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Comment They've never gotten it right (Score 4, Insightful) 252

Even when I had a Mac Mini and a MacBook, every upgrade to iTunes would have video playback issues until the library was deleted and re-created (backing up all your content before-hand of course). The same thing happened with the last 2 updates that were released 10.6.x and 10.7. The last 10.6.x update caused a slight drop in framerate and 10.7 caused a massive drop in frame rate on high end systems and crashed iTunes on low-end systems. It took a deleteion of the library file to get it working again. Given they're past failure to fix this issue over the last 6 years, I have no hopes of them fixing it with 11.

Comment Awful (Score 1) 2254

Looks like crap. Go back to the v1.0 interface. There is way too much wasted space in this design. It's like the IGN Boards redesign. If it stays this way I will be abandoning /. the same way I abandoned IGN.

Image

Experiment Shows Not Washing Jeans for 15 Months is Disgusting But Safe 258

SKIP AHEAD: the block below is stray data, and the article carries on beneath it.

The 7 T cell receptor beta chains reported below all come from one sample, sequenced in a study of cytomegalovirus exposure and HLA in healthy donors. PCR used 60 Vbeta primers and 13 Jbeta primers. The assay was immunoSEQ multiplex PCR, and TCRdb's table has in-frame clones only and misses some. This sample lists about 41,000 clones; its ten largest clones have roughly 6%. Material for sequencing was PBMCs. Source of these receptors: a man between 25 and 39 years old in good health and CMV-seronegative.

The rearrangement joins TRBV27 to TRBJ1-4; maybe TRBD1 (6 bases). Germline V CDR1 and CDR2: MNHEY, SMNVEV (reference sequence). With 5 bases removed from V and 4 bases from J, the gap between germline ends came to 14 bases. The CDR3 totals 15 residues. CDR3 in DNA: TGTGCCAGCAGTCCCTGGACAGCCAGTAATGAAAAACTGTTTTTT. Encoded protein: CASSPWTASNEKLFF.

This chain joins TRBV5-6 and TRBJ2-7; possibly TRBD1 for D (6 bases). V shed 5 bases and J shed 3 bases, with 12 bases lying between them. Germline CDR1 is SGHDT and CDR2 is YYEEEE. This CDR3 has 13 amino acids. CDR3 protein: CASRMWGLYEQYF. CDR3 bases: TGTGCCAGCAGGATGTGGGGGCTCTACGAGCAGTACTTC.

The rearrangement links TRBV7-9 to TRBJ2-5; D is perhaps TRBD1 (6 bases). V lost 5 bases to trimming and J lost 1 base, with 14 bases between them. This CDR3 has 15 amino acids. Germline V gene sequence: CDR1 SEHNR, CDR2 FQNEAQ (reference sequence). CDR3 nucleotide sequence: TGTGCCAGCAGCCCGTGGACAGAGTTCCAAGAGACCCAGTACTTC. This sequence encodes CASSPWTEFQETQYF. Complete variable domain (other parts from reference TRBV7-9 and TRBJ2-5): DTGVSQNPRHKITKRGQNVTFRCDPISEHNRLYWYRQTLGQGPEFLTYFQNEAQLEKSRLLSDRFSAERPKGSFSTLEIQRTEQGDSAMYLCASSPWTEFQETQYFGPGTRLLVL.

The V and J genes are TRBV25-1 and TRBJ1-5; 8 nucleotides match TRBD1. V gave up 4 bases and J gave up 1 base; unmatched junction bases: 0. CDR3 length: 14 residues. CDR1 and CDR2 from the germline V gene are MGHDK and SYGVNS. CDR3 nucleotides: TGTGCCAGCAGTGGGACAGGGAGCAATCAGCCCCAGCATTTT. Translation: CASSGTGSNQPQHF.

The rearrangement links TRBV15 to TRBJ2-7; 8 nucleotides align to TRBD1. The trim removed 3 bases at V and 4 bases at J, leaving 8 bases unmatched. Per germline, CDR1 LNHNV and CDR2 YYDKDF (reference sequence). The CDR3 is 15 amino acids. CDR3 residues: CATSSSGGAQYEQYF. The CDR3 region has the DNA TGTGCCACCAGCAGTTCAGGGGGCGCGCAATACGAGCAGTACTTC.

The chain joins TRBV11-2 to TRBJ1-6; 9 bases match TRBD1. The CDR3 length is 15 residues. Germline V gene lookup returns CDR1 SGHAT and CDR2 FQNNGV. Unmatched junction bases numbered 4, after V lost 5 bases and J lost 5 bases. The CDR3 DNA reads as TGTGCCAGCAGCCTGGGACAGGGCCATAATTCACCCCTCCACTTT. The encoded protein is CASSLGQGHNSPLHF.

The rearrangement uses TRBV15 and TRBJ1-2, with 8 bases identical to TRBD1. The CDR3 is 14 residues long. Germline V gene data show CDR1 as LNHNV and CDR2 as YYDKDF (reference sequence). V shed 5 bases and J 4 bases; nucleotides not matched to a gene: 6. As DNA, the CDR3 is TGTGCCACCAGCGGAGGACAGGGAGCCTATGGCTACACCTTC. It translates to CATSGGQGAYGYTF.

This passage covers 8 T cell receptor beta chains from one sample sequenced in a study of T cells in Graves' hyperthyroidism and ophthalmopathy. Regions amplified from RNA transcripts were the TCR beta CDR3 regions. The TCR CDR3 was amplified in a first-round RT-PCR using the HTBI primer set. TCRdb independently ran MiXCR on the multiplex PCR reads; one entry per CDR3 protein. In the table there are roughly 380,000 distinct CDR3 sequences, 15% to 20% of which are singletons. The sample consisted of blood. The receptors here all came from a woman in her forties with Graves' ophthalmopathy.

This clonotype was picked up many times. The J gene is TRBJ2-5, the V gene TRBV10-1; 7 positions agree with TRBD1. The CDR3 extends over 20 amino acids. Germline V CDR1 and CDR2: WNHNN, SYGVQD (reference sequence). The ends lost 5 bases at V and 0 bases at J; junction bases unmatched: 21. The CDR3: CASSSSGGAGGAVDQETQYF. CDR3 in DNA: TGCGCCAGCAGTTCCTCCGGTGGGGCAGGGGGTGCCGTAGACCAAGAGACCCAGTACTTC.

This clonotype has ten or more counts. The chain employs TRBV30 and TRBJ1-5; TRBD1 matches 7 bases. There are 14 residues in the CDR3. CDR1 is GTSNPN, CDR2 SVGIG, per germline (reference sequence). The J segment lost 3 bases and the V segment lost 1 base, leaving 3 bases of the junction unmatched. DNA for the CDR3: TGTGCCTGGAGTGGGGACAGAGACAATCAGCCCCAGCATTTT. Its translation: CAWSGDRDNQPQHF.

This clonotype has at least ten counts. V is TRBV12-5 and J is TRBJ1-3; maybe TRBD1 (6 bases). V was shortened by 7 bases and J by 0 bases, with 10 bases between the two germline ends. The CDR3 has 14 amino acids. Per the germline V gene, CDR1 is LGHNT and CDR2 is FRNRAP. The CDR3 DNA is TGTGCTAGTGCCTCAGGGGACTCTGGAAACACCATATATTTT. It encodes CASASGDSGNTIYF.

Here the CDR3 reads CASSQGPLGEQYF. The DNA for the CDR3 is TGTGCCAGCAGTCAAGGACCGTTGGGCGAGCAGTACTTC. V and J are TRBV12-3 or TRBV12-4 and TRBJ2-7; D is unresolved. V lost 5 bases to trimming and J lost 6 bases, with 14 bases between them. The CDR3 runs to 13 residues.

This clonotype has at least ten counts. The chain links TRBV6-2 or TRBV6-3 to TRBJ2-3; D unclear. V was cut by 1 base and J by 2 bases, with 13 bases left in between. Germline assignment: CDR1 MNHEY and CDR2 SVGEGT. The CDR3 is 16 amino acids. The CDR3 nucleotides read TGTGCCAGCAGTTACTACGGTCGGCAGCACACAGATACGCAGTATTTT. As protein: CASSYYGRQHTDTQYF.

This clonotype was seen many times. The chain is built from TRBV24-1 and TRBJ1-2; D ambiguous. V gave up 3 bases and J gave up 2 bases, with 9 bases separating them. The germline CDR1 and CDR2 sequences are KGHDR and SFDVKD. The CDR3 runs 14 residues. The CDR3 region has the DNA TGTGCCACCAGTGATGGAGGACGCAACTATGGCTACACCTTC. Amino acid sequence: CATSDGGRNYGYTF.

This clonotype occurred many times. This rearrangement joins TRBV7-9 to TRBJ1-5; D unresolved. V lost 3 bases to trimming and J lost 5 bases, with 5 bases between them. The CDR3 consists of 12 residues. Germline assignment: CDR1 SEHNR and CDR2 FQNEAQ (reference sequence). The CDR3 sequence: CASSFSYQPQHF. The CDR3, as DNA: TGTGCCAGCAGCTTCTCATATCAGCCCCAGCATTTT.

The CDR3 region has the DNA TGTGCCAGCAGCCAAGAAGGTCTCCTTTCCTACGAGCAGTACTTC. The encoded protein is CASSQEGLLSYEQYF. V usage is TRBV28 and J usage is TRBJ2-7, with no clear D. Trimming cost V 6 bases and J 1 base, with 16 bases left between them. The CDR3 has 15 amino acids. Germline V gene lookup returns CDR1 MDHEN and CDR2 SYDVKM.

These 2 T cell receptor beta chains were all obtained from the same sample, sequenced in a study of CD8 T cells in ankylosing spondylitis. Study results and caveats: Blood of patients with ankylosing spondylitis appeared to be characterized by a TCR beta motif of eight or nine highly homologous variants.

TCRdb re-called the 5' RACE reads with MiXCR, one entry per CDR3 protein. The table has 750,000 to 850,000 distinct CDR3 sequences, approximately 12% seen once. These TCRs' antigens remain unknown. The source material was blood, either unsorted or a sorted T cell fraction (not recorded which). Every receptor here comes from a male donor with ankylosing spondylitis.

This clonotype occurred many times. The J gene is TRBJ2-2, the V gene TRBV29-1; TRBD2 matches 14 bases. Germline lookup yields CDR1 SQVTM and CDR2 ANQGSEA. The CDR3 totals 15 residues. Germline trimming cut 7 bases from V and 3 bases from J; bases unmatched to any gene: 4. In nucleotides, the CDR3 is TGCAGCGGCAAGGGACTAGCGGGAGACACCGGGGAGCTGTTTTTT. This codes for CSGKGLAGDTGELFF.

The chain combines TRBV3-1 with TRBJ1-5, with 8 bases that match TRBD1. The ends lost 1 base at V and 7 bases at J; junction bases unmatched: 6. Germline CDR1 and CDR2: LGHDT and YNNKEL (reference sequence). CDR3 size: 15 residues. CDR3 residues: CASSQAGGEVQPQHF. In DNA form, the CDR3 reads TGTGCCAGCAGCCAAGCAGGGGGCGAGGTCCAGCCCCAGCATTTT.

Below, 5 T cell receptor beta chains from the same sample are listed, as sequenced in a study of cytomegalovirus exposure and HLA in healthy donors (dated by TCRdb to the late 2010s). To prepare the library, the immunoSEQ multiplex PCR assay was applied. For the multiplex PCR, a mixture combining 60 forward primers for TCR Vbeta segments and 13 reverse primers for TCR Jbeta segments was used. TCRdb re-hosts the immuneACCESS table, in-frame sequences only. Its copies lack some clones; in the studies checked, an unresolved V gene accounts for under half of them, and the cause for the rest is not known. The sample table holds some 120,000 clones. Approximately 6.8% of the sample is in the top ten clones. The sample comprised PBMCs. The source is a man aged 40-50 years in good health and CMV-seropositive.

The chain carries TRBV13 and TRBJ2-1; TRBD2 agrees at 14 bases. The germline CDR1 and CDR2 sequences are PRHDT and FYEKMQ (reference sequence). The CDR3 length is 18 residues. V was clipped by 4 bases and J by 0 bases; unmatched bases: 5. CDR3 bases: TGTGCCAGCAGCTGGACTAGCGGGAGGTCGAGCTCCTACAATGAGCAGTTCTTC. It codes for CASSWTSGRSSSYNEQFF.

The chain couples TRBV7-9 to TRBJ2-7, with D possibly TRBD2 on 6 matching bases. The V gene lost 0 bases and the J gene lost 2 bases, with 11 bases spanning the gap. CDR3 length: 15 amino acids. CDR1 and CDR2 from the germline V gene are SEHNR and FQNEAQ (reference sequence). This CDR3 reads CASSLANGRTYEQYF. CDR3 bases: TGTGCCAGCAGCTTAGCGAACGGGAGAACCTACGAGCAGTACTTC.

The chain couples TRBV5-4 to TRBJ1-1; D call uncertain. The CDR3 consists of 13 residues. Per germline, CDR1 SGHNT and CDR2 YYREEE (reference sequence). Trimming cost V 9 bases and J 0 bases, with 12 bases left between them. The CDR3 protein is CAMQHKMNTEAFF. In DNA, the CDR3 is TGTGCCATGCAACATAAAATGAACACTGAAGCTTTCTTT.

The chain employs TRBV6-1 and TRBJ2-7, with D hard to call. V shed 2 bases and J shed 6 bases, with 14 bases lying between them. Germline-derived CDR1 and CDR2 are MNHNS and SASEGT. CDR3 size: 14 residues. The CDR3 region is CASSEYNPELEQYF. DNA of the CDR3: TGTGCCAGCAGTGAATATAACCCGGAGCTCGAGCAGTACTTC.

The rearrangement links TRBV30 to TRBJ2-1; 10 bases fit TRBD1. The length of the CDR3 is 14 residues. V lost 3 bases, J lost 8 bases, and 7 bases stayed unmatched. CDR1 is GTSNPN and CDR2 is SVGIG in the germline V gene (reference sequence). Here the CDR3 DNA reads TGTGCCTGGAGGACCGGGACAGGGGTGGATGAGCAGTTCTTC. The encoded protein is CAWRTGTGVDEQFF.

dbune writes "Young people who argue with their parents over wearing the same pair of smelly jeans can now cite the work of a 20-year old University of Alberta student who wore the same jeans for 15 months straight. From the article: 'Josh Le wore the same pair of jeans to break in the raw denim, so it would wrap the contours of his body, leaving distinct wear lines. He had his textile professor test the jeans for bacteria before washing them for the first time. The results showed high counts of five different kinds of bacteria, but nothing in the range of being considered a health hazard."
PC Games (Games)

Top Final Fantasy XIV Devs Replaced, PS3 Version Delayed 89

After Final Fantasy XIV's troubled launch and subsequent attempt to placate angry fans, Square Enix has decided that the game's leadership needs to be replaced. They've asked players to patiently stick around until they're ready to unveil their new plans for the game, extending the free trial period to compensate. Square also announced bad news for PS3 owners who were still somehow interested in the game: "Regarding the PlayStation 3, it is not our wish to release a simple conversion of the Windows version in its current state, but rather an update that includes all the improvements we have planned. For that reason, we have made the difficult decision to delay the release of the PlayStation 3 version beyond the originally announced date of March 2011."
Security

Stuxnet Still Out of Control At Iran Nuclear Sites 361